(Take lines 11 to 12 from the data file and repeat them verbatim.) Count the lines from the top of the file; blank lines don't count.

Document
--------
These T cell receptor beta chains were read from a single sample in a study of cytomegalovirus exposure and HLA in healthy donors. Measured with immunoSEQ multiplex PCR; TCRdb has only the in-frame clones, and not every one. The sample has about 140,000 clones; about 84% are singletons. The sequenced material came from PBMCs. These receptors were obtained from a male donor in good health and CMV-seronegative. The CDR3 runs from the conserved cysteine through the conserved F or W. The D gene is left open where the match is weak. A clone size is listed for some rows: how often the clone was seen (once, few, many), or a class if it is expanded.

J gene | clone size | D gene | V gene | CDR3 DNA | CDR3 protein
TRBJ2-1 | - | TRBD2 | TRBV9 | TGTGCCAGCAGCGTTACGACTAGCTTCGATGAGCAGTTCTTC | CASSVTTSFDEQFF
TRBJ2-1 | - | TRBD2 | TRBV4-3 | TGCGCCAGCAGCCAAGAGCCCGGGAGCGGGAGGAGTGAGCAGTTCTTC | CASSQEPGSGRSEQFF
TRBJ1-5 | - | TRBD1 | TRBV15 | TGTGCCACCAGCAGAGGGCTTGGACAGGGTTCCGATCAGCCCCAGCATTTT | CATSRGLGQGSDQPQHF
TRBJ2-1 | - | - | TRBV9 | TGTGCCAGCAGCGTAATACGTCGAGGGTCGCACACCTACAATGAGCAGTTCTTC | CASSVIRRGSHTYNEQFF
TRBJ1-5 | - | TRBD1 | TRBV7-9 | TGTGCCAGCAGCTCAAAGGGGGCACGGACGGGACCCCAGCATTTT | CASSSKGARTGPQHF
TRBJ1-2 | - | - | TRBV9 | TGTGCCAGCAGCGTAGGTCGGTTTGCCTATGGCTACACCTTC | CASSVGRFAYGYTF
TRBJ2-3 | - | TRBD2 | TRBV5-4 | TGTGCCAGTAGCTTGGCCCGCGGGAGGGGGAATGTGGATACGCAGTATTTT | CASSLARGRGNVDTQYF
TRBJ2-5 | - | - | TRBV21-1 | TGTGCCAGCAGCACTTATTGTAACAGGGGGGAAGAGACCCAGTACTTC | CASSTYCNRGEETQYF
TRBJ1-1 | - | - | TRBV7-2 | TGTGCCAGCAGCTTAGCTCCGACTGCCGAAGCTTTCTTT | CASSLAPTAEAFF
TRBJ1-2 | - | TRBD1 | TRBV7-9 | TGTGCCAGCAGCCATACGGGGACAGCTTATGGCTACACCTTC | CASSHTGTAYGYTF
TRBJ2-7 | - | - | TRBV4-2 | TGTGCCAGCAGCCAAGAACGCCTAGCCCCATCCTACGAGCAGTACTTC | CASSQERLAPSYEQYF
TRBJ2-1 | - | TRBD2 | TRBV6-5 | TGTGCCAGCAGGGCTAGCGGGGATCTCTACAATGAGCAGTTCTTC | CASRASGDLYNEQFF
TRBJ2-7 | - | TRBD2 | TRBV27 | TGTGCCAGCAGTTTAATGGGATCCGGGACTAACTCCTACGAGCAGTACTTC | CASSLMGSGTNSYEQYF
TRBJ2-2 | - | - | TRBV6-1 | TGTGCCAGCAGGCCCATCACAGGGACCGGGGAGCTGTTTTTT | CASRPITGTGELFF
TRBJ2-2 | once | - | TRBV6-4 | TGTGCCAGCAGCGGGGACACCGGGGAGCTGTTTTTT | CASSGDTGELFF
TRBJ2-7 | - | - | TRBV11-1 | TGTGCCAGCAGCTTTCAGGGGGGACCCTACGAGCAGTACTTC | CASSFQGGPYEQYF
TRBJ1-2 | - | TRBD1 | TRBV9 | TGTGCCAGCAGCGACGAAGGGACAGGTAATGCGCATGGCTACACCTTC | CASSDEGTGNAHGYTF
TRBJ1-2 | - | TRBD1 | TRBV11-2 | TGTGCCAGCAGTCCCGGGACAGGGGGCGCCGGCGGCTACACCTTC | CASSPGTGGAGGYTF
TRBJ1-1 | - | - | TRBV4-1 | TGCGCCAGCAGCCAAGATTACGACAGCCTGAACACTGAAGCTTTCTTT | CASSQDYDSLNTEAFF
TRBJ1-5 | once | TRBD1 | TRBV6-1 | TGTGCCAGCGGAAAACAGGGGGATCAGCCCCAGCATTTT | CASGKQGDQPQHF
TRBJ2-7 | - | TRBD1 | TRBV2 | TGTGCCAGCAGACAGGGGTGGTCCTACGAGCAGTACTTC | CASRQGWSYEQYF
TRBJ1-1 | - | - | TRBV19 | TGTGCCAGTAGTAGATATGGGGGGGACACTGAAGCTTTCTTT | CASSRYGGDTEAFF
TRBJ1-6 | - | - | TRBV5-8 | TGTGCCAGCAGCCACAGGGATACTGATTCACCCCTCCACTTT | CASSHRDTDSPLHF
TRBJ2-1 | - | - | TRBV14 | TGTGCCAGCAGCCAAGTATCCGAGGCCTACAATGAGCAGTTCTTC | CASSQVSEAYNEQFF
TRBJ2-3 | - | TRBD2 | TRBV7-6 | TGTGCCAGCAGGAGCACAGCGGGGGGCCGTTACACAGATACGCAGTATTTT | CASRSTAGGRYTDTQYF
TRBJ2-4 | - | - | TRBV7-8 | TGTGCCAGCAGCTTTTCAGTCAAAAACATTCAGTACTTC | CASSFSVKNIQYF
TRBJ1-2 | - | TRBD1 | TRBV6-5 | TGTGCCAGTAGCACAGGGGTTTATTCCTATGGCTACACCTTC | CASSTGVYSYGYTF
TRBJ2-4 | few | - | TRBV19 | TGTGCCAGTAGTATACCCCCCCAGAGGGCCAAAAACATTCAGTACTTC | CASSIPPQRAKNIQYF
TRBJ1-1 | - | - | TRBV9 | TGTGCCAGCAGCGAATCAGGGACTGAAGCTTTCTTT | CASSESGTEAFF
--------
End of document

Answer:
TRBJ1-1 | - | - | TRBV7-2 | TGTGCCAGCAGCTTAGCTCCGACTGCCGAAGCTTTCTTT | CASSLAPTAEAFF
TRBJ1-2 | - | TRBD1 | TRBV7-9 | TGTGCCAGCAGCCATACGGGGACAGCTTATGGCTACACCTTC | CASSHTGTAYGYTF